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Filipino workers "need to get smarter"

May 2013 | Servcorp

We're all well aware of the advancements that the Philippines has made in its quest to establish itself as one of the world's leading tech hubs. However, according to the head of the nation's science and technology department Mario Montejo, its workforce needs to learn more about the latest information and communications technology if the country is to achieve its full potential.

In a statement, Montejo said: "We need to develop ‘smarter people' to keep abreast with the developments. Developing smarter people means building up knowledgeable workers with 21st century skills.”

While the phrasing of ‘smarter people' could perhaps offend at face value, it's all part of the Smarter Philippines programme that's been implemented by the Philippines Department of Science and Technology (DOST).

The idea of the whole programme is that it's – you guessed it – going to make the Philippines a smarter nation all around, with the other components being Smarter Government, Smarter Economy, Smarter Mobility, Smarter Environment, Smarter Living and Smarter Cities.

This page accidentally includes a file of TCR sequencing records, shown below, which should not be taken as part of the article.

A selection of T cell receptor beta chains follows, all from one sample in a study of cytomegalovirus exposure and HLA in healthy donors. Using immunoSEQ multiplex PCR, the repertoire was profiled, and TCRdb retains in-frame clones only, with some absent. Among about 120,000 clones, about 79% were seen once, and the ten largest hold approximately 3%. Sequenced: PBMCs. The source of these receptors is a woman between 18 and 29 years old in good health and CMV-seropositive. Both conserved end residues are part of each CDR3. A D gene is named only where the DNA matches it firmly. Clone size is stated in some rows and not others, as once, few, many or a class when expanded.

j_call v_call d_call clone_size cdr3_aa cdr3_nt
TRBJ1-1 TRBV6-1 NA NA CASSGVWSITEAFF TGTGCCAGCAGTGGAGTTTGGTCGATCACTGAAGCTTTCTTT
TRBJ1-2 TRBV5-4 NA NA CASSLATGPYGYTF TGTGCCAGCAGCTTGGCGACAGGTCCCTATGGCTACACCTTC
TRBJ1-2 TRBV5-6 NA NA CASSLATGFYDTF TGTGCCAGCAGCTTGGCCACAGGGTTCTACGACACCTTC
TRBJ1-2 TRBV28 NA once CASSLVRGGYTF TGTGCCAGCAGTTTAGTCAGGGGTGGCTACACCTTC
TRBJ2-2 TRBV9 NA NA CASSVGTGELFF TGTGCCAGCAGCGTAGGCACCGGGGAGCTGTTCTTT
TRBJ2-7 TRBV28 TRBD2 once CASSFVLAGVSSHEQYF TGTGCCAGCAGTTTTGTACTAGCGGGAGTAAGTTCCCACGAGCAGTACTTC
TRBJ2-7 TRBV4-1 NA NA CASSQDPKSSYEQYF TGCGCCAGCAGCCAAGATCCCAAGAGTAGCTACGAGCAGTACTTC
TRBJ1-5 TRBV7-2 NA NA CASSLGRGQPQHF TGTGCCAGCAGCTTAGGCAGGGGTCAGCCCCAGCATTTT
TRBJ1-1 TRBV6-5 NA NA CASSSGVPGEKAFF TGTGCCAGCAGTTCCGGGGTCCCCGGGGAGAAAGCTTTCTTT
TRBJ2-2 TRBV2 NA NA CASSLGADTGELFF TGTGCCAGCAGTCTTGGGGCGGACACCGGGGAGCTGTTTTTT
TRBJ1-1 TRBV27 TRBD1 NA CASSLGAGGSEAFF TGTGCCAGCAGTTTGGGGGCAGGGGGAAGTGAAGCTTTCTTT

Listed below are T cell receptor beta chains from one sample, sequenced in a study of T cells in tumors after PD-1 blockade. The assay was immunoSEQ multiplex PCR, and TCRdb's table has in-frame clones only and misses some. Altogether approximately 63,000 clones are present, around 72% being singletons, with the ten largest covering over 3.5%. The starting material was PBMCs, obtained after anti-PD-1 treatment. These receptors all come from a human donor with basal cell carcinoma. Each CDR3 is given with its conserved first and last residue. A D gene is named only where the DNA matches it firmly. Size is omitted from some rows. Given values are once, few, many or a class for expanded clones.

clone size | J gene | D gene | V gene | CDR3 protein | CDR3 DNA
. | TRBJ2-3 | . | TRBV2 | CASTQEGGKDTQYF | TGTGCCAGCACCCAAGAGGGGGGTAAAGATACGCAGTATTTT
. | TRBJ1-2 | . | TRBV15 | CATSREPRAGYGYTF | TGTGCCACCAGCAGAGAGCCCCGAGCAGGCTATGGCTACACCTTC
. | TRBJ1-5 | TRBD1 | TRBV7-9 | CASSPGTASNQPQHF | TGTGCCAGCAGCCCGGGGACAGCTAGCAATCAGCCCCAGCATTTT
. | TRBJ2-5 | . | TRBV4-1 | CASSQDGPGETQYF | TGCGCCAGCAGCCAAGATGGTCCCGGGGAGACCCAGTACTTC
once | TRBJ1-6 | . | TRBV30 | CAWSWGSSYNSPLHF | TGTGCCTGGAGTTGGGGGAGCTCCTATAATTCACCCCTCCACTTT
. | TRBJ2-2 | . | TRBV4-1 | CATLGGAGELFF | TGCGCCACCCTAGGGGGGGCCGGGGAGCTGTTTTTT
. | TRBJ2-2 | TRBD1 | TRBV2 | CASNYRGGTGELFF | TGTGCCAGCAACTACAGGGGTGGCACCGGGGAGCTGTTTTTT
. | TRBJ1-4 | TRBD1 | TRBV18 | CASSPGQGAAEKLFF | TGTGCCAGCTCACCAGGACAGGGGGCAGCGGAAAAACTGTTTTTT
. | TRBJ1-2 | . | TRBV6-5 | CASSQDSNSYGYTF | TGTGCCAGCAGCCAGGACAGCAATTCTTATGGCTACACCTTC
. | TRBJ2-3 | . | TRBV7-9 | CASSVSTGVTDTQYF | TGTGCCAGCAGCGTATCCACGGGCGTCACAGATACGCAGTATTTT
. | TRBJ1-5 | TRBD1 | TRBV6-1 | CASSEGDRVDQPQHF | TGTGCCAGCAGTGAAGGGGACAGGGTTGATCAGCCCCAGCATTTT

So what qualities are the Filipino workforce likely to gain off the back of Montejo's observations?

Well, aside from the fairly obvious IT skills which will need to be instilled in workers of all backgrounds and ages, it's been identified that many will need to learn how to think critically from a business perspective, and they'll also need to learn the likes of effective oral, multimedia, multilingual, creative and analytical skills.

The benefits of doing so are obvious from the standpoint of the Philippines as a nation – a home grown workforce that can deliver in all facets of modern IT business will not only be highly beneficial from a practical standpoint, it'll make sense from a financial one as well.

It's hardly a one way street either. The ability for Filipino workers to gain modern and transferable skills sets them up to earn a more lucrative living as time goes on, and in essence gives them every chance to go as far as they're driven to.

Where the programme leads to is obviously still up in the air, but when viewed through an optimistic lens, it promises to be one that'll benefit Filipino workers, business owners and the government in equal measure.